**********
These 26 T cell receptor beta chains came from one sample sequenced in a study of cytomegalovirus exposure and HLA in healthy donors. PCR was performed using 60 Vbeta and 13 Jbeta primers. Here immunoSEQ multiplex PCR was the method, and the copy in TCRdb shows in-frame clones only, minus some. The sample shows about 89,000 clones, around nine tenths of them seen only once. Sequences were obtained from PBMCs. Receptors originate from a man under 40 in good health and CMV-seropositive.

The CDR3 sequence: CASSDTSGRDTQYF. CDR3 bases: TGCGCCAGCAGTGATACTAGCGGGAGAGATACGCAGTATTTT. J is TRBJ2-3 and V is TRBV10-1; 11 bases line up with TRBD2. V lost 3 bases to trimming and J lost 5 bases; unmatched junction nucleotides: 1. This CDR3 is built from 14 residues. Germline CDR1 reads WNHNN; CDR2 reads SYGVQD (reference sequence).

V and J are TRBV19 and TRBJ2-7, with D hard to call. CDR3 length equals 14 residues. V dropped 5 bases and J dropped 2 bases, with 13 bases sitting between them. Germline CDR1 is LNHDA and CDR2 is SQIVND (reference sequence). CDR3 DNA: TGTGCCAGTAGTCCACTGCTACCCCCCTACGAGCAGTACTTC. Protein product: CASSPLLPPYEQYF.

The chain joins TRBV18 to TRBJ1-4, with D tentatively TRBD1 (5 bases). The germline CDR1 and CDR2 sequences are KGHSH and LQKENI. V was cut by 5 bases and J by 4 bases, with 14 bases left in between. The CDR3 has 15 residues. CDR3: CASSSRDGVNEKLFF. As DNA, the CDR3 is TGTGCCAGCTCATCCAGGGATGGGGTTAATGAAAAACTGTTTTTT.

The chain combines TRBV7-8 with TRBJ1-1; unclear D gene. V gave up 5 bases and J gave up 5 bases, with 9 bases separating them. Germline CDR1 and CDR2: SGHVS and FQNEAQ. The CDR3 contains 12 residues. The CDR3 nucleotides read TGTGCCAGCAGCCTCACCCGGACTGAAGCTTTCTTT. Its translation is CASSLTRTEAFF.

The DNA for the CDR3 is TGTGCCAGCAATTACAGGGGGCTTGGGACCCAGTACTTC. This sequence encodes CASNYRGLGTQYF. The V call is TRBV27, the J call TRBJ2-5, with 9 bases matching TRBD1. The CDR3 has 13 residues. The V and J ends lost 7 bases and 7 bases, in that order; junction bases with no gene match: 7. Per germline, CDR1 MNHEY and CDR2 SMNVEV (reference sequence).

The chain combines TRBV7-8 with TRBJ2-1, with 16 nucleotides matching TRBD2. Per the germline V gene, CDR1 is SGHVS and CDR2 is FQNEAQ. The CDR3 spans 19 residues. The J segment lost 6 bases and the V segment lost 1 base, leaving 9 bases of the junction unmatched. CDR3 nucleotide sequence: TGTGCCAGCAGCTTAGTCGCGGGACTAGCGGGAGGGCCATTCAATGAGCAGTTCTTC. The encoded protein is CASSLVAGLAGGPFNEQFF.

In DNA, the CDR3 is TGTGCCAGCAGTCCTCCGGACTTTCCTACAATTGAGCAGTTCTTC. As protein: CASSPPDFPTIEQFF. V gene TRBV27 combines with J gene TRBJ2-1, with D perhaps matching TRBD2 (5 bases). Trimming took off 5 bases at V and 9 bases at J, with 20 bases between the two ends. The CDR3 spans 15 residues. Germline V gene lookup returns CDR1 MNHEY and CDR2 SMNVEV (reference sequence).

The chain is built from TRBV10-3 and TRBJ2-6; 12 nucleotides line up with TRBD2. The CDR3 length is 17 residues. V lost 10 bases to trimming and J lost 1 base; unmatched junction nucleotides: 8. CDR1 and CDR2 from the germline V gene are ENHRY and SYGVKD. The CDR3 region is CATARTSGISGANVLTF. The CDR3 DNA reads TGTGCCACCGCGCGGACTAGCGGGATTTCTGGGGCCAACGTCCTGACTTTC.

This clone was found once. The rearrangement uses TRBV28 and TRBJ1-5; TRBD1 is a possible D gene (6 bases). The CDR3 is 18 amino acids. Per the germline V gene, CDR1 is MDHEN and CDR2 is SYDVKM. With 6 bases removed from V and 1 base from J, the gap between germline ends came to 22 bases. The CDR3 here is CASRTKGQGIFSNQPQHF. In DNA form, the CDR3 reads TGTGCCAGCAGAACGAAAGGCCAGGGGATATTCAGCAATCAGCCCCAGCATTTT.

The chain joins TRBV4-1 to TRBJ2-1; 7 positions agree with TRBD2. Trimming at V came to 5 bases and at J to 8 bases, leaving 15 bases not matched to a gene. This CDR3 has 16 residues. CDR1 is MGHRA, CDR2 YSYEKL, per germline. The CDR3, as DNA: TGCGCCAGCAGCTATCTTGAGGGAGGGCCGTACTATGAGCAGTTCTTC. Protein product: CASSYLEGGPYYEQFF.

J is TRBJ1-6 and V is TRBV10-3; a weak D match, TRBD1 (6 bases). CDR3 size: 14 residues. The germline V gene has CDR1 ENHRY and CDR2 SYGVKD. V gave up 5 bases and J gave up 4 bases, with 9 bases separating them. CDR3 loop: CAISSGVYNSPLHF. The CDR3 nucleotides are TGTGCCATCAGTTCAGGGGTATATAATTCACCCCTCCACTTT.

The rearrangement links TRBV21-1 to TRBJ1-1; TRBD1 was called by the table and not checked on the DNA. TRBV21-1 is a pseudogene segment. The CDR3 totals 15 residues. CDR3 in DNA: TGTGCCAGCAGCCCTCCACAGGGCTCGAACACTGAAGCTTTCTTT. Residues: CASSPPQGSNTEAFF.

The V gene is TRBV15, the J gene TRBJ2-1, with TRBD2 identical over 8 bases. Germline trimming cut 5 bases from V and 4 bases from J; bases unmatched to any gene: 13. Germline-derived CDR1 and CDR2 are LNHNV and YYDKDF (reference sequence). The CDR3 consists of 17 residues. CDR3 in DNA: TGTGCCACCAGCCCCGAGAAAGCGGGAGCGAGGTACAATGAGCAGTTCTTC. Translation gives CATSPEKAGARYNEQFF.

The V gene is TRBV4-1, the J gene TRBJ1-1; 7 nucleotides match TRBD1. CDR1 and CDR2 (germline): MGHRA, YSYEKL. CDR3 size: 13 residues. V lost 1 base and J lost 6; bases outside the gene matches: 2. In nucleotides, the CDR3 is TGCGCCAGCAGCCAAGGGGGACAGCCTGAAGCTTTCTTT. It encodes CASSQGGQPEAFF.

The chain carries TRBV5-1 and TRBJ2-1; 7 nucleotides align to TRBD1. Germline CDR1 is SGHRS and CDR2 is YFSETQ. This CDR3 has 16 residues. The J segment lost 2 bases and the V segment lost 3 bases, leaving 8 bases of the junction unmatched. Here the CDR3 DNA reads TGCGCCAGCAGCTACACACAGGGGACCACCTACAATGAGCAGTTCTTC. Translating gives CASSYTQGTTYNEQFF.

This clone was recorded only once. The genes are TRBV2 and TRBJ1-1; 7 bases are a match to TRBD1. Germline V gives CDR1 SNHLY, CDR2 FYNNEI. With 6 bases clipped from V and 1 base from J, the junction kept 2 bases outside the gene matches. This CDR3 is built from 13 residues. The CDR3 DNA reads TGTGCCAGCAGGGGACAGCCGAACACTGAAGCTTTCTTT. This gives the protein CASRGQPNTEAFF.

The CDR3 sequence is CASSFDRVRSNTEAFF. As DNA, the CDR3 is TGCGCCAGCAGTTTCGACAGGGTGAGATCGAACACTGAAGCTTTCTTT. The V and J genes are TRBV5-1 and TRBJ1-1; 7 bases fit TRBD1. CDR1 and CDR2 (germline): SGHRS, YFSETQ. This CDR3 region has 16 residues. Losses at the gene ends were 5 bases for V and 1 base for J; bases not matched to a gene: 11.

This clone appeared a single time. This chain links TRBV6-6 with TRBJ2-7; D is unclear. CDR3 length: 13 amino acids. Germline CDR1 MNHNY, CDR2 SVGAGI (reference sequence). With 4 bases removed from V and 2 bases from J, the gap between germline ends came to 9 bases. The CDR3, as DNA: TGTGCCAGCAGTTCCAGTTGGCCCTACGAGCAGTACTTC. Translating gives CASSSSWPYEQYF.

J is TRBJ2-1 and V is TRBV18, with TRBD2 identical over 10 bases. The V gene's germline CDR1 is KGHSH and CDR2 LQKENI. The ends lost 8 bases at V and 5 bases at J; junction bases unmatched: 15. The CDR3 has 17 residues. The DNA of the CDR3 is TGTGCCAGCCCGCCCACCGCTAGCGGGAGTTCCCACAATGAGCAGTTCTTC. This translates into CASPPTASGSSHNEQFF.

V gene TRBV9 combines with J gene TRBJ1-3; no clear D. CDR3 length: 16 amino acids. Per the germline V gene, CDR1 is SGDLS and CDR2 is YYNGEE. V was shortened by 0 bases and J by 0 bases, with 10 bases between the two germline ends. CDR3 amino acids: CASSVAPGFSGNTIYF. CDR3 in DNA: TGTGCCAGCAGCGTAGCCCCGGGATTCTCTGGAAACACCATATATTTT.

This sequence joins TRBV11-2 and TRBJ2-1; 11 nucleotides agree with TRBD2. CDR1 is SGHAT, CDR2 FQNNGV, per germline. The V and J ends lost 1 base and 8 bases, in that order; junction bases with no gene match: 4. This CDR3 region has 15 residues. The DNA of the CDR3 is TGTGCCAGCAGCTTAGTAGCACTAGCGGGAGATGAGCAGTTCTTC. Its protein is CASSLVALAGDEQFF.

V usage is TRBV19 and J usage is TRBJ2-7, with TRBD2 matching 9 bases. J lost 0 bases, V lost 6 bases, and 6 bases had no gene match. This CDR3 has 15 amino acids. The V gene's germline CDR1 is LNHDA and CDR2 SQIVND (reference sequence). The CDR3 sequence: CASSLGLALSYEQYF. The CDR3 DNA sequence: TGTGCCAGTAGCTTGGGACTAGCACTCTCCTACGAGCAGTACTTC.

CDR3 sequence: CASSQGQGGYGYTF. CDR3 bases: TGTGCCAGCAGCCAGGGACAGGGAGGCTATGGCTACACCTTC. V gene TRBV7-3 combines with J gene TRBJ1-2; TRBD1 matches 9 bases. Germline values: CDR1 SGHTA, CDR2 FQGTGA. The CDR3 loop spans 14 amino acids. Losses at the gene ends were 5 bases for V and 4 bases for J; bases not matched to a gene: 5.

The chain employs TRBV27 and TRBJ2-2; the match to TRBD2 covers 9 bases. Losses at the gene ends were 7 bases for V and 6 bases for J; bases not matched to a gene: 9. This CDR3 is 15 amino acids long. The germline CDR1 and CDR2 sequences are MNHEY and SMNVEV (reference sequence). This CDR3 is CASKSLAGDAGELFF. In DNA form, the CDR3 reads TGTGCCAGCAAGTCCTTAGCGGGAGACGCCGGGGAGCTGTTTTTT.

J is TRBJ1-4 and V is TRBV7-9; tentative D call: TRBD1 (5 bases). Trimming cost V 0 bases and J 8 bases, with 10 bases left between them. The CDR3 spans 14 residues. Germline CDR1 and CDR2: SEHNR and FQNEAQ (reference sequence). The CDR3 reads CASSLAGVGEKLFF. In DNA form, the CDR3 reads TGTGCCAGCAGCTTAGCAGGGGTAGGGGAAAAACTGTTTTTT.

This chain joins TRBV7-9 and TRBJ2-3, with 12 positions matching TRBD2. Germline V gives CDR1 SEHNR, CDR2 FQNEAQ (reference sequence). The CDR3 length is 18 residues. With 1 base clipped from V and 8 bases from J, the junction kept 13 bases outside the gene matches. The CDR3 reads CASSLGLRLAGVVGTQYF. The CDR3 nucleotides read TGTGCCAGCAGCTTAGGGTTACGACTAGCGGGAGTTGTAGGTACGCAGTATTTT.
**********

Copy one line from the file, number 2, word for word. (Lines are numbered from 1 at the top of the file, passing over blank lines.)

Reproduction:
The CDR3 sequence: CASSDTSGRDTQYF. CDR3 bases: TGCGCCAGCAGTGATACTAGCGGGAGAGATACGCAGTATTTT. J is TRBJ2-3 and V is TRBV10-1; 11 bases line up with TRBD2. V lost 3 bases to trimming and J lost 5 bases; unmatched junction nucleotides: 1. This CDR3 is built from 14 residues. Germline CDR1 reads WNHNN; CDR2 reads SYGVQD (reference sequence).